IN THE COURT OF APPEALS OF THE STATE OF ILLINOIS FIRST DISTRICT FIFTH DIVISION
August 2, 2002
IN RE APPLICATION OF THE COUNTY TREASURER AND EX OFFICIO COUNTY COLLECTOR OF COOK COUNTY, ILLINOIS, FOR ORDER AND JUDGMENT AND SALE OF LAND AND LOTS RETURNED DELINQUENT FOR THE NON-PAYMENT OF GENERAL REAL ESTATE TAXES FOR THE YEAR 1996 AND PRIOR YEARS
(JEROME SIRT, PETITIONER-APPELLANT,
GB PROPERTY MANAGEMENT, INC., RESPONDENT-APPELLEE.)
APPEAL FROM THE CIRCUIT COURT OF COOK COUNTY. No. 99 CoTD 3702 HONORABLE ALFRED J. PAUL, JUDGE PRESIDING.
The opinion of the court was delivered by: Presiding Justice Campbell
Petitioner Jerome Sirt appeals an order of the circuit court of Cook County declaring the court's prior order directing the issuance of a tax deed, and the resulting tax deed, void and of no legal effect. The trial court's order was entered upon the motion of respondent GB Property Management, Inc. (GB).
The record on appeal discloses the following facts. On September 21, 1999, TLC Acquisitions, Inc. (TLC) filed a petition for a tax deed regarding a parcel in Cook County, Illinois, with the permanent index number 16-21-308-009-0000. In the petition, TLC alleged that the parcel was sold by the Cook County treasurer at the annual tax sale held on January 10, 1997. TLC also alleged that it was issued a certificate of purchase and that the redemption period would expire on January 10, 2000.
On February 1, 2000, TLC applied for an order directing the county clerk to issue a tax deed. The record on appeal contains a notarized affidavit in support of TLC's application by Wendy A. Williams, who the record shows was TLC's attorney. The Williams affidavit listed R.A.M. Recovery as an occupant or an entity in actual possession of the property. The Williams affidavit listed GB, among others, as a party with an interest in the property. The Williams affidavit also listed GB as a party that could not be located upon diligent inquiry and, thus, was served by publication and certified mail to the last known address.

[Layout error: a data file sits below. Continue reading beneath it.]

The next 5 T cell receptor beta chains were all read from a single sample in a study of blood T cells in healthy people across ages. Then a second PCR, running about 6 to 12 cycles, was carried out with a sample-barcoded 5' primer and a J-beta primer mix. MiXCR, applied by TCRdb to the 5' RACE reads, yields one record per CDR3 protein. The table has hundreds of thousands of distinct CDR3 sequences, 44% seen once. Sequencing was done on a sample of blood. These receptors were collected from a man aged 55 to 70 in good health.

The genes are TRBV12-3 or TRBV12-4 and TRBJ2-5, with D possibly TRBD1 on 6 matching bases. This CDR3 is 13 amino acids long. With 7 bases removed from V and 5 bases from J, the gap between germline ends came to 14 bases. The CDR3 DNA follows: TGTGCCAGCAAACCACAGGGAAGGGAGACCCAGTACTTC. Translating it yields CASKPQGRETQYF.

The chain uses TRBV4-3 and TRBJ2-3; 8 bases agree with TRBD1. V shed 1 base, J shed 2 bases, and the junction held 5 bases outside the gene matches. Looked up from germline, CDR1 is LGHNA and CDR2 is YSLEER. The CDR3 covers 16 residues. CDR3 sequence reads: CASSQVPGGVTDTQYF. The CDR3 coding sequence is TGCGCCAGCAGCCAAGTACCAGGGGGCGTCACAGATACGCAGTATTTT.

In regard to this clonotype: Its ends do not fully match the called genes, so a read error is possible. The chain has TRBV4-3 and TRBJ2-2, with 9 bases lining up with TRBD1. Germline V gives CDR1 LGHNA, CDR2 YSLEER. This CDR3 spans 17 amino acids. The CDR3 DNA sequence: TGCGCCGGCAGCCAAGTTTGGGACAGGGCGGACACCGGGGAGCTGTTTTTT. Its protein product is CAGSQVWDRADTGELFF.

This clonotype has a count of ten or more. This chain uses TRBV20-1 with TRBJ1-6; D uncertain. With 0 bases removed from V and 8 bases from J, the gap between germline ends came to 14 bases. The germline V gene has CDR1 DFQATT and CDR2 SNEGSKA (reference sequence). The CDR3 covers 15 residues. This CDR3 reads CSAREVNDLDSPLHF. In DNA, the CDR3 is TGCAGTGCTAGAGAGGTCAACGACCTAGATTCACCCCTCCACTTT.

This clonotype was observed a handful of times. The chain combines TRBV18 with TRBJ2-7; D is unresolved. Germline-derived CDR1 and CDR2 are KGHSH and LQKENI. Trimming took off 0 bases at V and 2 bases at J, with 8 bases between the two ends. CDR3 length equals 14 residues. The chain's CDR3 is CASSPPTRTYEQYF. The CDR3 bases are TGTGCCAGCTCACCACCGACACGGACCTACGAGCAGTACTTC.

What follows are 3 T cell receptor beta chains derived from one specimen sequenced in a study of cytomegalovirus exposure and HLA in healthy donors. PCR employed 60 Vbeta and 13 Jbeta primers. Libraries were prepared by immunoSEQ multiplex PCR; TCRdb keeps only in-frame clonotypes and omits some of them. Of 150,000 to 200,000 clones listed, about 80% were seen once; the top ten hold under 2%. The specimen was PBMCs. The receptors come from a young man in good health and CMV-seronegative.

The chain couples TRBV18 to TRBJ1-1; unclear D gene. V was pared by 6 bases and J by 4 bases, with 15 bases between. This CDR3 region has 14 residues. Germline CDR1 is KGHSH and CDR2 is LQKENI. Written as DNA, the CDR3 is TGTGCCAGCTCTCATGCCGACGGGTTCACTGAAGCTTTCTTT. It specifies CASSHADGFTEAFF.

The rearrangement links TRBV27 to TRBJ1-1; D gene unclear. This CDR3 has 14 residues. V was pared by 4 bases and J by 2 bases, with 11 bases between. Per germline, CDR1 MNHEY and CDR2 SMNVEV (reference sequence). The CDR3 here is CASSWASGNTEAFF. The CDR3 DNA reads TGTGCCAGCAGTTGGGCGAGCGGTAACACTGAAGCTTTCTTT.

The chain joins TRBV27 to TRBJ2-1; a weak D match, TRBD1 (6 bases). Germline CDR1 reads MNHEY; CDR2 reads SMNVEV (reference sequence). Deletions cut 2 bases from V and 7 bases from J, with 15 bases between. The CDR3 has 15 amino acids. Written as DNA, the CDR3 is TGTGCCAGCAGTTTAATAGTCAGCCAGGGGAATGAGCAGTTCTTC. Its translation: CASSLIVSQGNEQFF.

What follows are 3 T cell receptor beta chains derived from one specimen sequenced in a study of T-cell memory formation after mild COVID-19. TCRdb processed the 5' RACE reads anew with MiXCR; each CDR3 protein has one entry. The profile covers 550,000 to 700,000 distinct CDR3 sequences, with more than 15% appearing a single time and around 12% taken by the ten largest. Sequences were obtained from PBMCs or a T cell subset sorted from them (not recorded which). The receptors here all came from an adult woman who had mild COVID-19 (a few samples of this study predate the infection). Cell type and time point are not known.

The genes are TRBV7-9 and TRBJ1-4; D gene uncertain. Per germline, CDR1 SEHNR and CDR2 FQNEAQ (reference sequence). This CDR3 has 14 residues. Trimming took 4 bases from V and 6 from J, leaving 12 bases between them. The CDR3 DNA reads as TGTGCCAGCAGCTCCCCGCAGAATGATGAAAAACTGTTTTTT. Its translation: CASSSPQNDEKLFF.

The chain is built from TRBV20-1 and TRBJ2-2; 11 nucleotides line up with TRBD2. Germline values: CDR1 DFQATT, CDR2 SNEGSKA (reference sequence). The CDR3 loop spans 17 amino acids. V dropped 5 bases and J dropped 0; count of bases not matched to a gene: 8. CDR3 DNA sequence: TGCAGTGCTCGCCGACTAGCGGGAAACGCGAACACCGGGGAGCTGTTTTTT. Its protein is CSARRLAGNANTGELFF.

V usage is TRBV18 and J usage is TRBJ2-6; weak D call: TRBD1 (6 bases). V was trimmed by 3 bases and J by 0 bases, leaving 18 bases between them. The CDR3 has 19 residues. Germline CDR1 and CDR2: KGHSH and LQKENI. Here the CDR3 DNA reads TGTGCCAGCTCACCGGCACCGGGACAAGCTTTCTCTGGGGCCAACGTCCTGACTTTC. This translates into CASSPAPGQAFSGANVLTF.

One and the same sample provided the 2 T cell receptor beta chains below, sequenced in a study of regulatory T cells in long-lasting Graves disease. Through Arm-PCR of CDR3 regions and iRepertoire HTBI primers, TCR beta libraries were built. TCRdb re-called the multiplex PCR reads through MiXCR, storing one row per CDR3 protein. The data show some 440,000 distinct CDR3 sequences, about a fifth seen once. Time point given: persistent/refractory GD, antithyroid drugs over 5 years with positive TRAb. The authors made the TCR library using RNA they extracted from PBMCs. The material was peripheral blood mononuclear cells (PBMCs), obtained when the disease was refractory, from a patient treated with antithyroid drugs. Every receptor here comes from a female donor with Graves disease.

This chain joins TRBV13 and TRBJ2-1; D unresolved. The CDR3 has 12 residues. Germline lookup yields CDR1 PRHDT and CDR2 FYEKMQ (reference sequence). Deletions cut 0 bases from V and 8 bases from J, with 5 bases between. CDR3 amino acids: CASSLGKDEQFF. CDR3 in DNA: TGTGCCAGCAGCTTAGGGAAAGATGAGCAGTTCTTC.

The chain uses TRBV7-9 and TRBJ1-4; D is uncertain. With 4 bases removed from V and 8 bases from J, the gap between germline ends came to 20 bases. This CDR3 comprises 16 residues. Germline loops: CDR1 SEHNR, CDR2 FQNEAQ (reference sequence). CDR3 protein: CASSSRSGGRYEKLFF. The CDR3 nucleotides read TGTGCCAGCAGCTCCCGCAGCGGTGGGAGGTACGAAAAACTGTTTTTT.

On July 24, 2000, Sirt moved to be substituted as the petitioner, alleging that he was the assignee of all title and interest in the certificate of purchase. Although Sirt does not identify an order or entry in the record granting this motion, the transcript of proceedings shows that the trial court granted this motion on August 8, 2000. At the August 8, 2000, hearing, Louis Bergmann, a supervisor of the due diligence department for TLC, testified that the street address of the parcel at issue was 1941 S. 54th Avenue, in Cicero, Illinois. Bergmann also testified that the lot was used to store towed automobiles. According to Bergmann, a sign indicated that the name of the business was R.A.M. Recovery. Bergmann stated that he asked a R.A.M. Recovery employee who managed the property; the employee replied that the property was managed by GB. During the same hearing, Sirt's attorney asserted that GB had no interest of record in the property. The trial court entered an order on September 6, 2000, directing the issuance of a tax deed to Sirt.
On October 6, 2000, respondent GB filed a motion to vacate, for rehearing or other relief. GB alleged that it was the "manager and rent collector" when the trial court entered the order directing the issuance of a tax deed. GB asserted in part that the tax deed was void because it was not recorded within one year from the expiration of the redemption date. GB alleged that extensions of the redemption period were filed with the county clerk on a number of occasions, including July 13, 1998. GB attached a "Notice of Extension of Period of Redemption," received by the county clerk on July 13, 1998, with an extended expiration date of October 30, 1998, to the motion. GB alleged that the next such notice was received by the county clerk on December 7, 1998, and attached said notice to the motion also. GB also alleged that no notice for the period between October 30, 1998, and December 7, 1998, was tendered to the court at the prove-up hearing on the petition. GB further alleged that no such extension was on record with the county clerk. Thus, GB argued that the extended redemption period expired on October 30, 1998, and that the tax deed was void because Sirt failed to petition to obtain the tax deed within the times specified in the Property Tax Code (Code) (35 ILCS 200/1-1 (West 1998).